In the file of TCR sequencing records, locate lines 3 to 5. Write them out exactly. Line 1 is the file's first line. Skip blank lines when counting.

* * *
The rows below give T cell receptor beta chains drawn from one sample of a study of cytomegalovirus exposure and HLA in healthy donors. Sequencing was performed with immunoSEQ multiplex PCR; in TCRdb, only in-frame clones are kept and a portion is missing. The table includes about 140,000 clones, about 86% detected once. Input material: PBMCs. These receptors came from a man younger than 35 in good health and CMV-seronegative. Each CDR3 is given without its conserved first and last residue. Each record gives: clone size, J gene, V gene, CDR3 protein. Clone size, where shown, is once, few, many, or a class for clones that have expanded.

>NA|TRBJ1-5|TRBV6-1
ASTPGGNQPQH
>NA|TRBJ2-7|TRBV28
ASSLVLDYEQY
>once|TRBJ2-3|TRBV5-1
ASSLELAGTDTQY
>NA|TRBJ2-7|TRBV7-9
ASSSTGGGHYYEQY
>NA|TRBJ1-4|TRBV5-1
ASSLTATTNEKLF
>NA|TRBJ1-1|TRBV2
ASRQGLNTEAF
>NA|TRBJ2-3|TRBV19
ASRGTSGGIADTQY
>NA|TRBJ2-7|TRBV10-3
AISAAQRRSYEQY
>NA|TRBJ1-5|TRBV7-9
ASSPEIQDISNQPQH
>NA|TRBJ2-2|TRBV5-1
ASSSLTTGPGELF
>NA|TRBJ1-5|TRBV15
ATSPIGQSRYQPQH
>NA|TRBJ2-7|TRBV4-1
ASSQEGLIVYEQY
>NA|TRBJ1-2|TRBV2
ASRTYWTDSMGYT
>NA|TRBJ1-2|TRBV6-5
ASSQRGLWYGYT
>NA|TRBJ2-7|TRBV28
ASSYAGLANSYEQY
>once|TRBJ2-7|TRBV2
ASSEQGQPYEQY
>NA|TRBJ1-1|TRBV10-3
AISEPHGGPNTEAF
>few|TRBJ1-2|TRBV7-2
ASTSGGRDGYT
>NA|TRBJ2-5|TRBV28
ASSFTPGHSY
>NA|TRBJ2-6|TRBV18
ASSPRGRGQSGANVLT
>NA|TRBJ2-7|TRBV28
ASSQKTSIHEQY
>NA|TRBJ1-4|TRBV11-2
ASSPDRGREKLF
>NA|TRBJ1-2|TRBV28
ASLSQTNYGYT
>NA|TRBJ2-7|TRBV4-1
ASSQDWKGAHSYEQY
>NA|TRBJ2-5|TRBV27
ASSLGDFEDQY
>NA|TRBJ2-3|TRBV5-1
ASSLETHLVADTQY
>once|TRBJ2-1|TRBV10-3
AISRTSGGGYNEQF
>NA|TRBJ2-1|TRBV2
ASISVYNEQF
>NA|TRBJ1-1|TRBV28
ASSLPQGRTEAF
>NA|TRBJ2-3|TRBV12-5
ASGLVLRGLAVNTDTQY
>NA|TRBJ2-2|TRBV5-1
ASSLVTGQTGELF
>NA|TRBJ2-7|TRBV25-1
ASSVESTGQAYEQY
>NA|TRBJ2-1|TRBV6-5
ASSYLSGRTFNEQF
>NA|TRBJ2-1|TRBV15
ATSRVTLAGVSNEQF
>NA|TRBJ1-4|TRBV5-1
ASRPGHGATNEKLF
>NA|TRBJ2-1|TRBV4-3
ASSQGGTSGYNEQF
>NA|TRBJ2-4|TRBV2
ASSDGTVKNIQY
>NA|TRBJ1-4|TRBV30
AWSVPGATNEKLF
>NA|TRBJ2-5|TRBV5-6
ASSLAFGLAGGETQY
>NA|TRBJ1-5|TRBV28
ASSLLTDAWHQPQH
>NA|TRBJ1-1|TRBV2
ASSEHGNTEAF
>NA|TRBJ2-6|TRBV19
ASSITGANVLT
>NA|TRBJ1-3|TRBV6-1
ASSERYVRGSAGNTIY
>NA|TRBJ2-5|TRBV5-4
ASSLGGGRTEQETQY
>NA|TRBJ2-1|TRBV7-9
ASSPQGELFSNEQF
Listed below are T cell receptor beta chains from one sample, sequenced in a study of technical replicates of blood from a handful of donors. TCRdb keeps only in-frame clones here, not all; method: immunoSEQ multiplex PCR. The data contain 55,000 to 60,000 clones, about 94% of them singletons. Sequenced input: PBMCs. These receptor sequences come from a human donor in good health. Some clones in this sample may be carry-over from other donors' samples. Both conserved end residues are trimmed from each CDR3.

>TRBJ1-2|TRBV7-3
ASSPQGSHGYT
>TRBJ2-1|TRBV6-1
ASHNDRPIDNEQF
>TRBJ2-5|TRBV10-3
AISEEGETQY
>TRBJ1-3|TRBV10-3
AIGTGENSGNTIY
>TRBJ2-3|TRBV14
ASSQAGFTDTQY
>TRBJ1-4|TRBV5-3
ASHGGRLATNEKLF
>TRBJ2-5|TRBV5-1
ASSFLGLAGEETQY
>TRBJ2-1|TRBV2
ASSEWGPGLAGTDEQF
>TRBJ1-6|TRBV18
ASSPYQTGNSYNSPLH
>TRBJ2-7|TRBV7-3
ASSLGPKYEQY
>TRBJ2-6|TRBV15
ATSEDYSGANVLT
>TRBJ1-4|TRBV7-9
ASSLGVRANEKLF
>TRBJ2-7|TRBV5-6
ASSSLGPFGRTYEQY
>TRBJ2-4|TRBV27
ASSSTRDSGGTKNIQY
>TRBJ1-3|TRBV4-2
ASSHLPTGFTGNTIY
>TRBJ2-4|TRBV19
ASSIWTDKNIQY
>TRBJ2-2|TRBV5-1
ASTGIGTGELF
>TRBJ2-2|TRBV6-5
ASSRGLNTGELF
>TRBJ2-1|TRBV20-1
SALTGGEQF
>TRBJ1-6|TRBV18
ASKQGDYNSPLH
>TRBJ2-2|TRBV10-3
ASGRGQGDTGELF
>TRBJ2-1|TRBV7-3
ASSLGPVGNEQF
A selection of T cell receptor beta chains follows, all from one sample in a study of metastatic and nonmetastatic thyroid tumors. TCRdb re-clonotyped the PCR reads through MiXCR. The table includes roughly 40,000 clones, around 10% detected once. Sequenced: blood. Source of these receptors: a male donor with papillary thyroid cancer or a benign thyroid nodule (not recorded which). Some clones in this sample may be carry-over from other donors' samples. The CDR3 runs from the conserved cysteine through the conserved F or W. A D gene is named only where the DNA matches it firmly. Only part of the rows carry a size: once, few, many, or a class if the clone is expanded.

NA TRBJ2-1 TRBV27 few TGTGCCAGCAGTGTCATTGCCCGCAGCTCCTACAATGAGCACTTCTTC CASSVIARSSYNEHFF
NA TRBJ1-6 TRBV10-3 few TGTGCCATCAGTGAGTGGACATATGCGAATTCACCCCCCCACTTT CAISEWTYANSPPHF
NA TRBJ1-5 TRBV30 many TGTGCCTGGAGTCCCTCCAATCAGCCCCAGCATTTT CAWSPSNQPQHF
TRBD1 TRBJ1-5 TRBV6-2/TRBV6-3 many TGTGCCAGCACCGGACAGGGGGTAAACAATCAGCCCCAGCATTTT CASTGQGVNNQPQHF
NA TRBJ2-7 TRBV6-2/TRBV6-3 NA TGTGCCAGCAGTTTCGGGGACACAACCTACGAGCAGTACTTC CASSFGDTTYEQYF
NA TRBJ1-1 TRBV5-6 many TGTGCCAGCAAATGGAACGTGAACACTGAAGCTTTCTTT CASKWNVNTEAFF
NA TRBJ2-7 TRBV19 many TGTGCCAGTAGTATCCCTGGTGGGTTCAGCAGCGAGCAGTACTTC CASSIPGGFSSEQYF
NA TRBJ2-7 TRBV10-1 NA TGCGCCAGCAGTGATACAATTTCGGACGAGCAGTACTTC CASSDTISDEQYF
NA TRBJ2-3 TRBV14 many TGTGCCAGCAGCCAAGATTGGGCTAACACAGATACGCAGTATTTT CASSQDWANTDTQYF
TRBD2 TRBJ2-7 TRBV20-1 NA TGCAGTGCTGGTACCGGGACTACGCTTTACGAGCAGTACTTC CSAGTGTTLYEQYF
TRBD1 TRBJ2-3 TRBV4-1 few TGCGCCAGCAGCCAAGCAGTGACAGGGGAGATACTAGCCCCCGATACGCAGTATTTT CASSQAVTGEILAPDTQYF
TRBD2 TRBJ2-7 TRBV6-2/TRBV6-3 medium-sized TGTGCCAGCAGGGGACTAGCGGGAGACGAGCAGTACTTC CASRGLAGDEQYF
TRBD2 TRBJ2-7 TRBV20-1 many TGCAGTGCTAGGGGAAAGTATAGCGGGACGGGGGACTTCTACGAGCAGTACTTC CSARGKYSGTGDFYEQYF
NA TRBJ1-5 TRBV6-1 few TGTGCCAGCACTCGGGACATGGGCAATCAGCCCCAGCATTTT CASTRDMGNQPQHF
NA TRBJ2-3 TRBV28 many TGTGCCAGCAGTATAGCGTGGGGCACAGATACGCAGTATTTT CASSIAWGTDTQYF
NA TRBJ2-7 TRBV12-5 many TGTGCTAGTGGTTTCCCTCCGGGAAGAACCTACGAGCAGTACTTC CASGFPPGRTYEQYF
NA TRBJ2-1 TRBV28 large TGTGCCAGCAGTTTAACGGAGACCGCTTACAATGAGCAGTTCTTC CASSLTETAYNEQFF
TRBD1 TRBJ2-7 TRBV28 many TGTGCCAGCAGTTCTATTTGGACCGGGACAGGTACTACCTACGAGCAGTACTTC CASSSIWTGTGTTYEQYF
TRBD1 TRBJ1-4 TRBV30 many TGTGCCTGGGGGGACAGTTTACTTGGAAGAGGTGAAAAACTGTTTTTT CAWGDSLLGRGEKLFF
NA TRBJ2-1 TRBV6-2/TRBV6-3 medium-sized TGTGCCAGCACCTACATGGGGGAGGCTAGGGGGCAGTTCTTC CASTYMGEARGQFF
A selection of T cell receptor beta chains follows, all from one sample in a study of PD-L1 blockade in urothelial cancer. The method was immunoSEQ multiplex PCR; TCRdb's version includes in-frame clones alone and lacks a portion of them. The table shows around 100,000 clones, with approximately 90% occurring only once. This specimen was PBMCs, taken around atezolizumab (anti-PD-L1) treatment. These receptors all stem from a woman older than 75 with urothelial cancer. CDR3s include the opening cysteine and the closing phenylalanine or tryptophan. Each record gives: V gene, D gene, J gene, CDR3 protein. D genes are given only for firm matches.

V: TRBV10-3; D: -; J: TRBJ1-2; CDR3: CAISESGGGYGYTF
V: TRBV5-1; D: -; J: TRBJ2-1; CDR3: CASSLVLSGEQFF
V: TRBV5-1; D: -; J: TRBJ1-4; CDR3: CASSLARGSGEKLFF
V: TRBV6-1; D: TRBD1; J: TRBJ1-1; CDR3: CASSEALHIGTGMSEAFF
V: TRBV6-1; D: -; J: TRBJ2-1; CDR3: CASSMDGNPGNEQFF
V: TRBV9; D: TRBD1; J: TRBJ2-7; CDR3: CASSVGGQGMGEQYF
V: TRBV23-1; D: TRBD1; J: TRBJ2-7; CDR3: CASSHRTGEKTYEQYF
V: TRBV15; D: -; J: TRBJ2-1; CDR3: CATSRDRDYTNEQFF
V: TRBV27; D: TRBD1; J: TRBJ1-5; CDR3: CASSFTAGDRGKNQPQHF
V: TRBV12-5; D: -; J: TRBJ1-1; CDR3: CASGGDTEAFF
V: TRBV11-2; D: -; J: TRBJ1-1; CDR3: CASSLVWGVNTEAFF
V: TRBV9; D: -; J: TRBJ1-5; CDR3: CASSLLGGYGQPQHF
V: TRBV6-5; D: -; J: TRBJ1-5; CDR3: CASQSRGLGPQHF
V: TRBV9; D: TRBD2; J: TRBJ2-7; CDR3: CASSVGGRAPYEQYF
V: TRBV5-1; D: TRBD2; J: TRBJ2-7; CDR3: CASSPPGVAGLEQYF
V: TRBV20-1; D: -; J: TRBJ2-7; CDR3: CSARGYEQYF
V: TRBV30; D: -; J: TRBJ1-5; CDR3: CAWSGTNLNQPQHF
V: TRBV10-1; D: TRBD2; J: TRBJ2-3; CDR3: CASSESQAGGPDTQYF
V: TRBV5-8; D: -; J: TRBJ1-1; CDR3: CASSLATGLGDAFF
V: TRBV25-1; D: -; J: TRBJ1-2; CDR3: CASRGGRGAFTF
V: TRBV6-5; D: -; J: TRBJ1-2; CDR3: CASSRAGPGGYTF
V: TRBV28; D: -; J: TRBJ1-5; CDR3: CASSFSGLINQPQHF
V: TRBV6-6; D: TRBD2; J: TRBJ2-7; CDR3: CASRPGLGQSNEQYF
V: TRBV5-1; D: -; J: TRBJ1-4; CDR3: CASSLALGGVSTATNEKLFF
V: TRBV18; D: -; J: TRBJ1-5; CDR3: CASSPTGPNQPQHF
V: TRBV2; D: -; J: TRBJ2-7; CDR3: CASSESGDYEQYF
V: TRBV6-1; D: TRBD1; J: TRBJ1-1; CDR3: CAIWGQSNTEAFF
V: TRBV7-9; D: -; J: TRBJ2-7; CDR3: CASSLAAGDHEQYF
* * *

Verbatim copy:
ASTPGGNQPQH
>NA|TRBJ2-7|TRBV28
ASSLVLDYEQY